A TRAIL leading to the historic Tony's Hill on Clara Bog is being developed as part of the Living Bog project.
The work will see the installation of one-kilometre long walkway through a birch forest on the bog, leading to Tony's Hill, a unique mound where the ruins of a cottage can still be seen and which overlooks the preserved peatland.
The history of Tony's Hill and the isolated residence on it is unclear, Ronan Casey, public awareness officer with the Living Bog, said last week, but local folklore recalls the existence of a man named 'Tony' who lived there before the present day road through Clara Bog was constructed.
The hill can be seen on maps dating from the 1840s and is located on the eastern half of Clara Bog, across the road from the better known expanse of peatland which is already home to what Casey says is “the best bog boardwalk in the country”.
A boreen, apparently first laid down by people going into the bog to cut turf, leads to the hill, a small elevated section of the 840-hectare bog.
Turfcutting took place around the hill and about 30 years ago the cutaway was planted with silver birch trees by Coillte, forming the forest which is there today.
The amenity which will be developed by the Living Bog is part of the project's commitment to community involvement.
“As well as our project restoring bogs, we're trying to work with communities on providing amenities or trying to do something else with the bog,” said Casey.
The amenities will open up parts of the bogs to the public and attempt to give an appreciation of local history, folklore and previous land use.
Tony's Hill on Clara Bog fitted the criteria perfectly and it, along with Ferbane Bog, was chosen for inclusion.
Brian Sheridan was one of a number of Clara people who mapped out a potential walking route.
“The local group came up with a brilliant overall plan but it would have cost millions,” said Casey.
However, a shorter route with a focus on Tony's Hill and its ancient cottage ruins was feasible and will be completed.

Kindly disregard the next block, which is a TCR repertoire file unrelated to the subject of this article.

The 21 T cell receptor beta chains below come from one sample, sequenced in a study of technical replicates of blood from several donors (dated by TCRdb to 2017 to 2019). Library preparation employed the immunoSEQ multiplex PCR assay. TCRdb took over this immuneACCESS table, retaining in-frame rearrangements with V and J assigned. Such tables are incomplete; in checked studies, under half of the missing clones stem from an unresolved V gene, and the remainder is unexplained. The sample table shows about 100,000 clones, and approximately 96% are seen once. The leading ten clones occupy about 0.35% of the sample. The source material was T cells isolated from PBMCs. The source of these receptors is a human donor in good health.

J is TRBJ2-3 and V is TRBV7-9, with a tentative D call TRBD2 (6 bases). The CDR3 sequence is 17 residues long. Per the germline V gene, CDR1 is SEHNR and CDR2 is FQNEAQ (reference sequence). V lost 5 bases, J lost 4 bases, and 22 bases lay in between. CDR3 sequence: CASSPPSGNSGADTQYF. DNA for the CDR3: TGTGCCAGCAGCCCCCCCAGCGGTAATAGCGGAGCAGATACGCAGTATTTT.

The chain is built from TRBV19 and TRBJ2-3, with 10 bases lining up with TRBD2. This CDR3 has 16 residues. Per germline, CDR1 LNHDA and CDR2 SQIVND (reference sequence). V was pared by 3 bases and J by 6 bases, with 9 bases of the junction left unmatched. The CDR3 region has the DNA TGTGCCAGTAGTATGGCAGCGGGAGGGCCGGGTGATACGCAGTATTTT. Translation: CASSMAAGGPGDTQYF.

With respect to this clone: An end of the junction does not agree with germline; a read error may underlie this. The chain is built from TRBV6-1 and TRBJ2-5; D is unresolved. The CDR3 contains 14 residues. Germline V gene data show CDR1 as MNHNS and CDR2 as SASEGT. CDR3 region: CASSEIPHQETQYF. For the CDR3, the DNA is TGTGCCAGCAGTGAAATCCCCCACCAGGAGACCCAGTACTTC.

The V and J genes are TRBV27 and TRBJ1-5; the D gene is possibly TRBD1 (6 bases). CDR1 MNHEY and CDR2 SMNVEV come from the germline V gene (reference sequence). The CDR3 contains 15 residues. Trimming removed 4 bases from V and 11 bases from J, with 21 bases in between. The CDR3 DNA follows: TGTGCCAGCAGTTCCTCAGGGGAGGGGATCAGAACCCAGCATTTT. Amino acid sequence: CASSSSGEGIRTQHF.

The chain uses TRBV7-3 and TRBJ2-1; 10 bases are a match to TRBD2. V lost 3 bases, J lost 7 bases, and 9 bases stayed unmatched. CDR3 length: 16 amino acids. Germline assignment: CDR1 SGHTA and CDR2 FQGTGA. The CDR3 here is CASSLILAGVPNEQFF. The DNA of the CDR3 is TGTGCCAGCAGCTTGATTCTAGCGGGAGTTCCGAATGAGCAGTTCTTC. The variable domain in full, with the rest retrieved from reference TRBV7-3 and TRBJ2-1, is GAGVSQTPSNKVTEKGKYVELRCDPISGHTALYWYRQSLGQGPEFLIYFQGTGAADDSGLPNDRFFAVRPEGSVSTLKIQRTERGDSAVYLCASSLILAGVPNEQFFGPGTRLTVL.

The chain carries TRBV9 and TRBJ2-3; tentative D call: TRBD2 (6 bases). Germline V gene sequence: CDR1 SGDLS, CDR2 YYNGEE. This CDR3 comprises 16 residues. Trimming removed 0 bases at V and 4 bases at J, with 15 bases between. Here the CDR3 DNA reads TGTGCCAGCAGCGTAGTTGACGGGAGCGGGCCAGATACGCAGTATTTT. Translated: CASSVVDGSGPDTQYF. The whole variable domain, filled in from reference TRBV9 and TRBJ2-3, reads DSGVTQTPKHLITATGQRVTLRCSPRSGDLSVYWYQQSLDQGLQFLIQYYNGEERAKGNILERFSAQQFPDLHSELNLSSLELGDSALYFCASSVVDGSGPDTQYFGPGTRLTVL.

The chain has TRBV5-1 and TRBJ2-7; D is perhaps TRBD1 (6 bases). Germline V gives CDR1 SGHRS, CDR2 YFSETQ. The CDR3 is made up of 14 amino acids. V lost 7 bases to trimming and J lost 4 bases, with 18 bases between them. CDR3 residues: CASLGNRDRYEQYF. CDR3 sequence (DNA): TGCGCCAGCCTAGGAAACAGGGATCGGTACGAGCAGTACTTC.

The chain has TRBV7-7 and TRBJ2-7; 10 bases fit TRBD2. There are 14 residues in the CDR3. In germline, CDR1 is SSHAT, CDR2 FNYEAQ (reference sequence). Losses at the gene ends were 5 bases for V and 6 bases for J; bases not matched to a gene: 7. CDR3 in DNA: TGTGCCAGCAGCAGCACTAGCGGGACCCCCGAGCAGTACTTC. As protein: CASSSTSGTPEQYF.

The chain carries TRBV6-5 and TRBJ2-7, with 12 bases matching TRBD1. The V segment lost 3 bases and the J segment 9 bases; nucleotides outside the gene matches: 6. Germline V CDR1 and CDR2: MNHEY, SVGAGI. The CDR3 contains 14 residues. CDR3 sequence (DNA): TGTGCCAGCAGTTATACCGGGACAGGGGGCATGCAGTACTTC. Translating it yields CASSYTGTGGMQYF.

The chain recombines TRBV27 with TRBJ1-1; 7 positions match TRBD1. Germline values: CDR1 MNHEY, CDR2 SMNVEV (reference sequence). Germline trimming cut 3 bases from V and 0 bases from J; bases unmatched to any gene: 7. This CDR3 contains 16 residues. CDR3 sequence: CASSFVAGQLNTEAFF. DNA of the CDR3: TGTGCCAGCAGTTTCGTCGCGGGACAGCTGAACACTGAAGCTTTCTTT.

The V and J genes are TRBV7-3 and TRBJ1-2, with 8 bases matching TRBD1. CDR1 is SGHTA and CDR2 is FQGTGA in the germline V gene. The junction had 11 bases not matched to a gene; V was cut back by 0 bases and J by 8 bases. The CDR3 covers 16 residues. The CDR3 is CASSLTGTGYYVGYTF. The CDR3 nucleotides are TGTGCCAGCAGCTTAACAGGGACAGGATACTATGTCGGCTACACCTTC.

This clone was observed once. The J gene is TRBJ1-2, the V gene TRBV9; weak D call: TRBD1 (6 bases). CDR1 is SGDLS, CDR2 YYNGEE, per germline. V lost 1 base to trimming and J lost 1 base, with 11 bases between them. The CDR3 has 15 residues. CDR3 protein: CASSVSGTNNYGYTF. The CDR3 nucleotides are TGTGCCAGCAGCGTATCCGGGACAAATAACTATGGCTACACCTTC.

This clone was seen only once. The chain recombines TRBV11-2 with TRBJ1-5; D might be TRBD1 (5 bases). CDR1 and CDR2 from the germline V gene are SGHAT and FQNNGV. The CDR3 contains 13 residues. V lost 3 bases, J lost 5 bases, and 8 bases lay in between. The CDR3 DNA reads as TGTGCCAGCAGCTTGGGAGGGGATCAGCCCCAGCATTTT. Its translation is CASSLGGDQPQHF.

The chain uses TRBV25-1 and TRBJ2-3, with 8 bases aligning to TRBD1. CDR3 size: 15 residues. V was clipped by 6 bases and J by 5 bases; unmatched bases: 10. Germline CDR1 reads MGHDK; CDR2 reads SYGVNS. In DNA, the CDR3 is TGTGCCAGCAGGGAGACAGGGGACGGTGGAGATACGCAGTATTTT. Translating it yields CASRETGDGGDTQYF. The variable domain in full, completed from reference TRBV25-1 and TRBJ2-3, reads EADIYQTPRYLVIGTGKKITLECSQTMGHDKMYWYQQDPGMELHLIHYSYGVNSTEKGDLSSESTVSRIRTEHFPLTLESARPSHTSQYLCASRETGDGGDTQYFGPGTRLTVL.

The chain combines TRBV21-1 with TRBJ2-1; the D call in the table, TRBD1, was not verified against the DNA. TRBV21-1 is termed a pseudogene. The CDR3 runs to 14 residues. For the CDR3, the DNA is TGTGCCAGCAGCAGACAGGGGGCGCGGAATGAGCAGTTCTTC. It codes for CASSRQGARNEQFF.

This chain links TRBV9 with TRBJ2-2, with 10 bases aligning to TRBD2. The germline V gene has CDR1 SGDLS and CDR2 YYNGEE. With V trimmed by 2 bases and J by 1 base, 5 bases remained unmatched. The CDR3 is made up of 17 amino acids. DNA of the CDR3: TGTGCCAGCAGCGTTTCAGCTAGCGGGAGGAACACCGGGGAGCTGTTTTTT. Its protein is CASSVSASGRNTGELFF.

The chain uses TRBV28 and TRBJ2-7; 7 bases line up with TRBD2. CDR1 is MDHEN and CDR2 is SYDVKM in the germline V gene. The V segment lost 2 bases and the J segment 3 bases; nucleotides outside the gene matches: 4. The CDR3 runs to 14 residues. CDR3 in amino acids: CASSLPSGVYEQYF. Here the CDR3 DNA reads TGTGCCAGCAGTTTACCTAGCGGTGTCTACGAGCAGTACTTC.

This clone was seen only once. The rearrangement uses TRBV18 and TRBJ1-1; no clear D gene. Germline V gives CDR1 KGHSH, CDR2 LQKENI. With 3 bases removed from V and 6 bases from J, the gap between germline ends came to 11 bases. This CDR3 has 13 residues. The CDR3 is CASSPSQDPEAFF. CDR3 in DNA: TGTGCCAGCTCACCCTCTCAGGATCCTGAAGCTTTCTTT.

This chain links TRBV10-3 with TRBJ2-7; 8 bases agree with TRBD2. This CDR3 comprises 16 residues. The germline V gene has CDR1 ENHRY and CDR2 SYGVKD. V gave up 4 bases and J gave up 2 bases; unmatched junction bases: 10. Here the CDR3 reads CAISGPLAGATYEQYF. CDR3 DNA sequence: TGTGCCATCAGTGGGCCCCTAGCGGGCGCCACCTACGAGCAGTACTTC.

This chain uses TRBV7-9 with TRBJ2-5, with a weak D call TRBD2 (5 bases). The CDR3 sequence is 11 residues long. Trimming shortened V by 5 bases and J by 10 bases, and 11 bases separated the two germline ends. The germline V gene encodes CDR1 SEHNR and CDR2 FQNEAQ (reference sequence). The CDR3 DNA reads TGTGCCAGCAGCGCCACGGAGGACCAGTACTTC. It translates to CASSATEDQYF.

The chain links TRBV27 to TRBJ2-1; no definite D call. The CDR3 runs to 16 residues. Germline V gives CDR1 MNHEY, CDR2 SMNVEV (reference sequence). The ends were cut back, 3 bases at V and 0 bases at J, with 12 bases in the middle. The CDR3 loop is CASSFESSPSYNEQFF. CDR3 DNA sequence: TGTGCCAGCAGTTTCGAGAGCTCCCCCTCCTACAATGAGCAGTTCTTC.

The existing turfcutting road will bring visitors onto the bog to a facebank where turfcutting took place and people will then be able to access the hill and ruins through the forest trail.
“It'll give the visitor a real look at how the uses of the bog has affected the bog, moreso than the existing boardwalk which shows the beauty of the bog,” explained Casey.
“Uniquely it will tell the story of a man who lived here on the bog. He probably had the best view of Clara Bog of anyone.”
Last Thursday, during a tour of the bog arranged for Heritage Week, Brian Sheridan told stories of cutting turf in Clara and he brought a group to Tony's Hill and the site of the two-room cottage.
At the bog, where cutting no longer takes place, he recalled how people with turfcutting rights guarded their banks jealously.
“You had your bank and if you were cutting the bank next to it and you went out a bit, you'd be ate,” he said. “It used to be gas on the bog. Pantomime.”
Enda Molloy, the education guide on Clara Bog, also took part in Thursday's walk.
Clara Bog is continuing to attract a steady stream of visitors and the Visitor Centre is in the Clara Library building.
Last Tuesday week a group of about 30 children visited the bog, despite the bad weather on the day.
They took part in a “detective walk” on the bog, which brought them up close to the plants and wildlife on it.
The Living Bog project, which is overseen by the Department of Culture, Heritage and the Gaeltacht, has appealed to anyone with any further information about Tony's Hill or the man who lived there to contact them through any of the local people or by the website www.raisedbogs.ie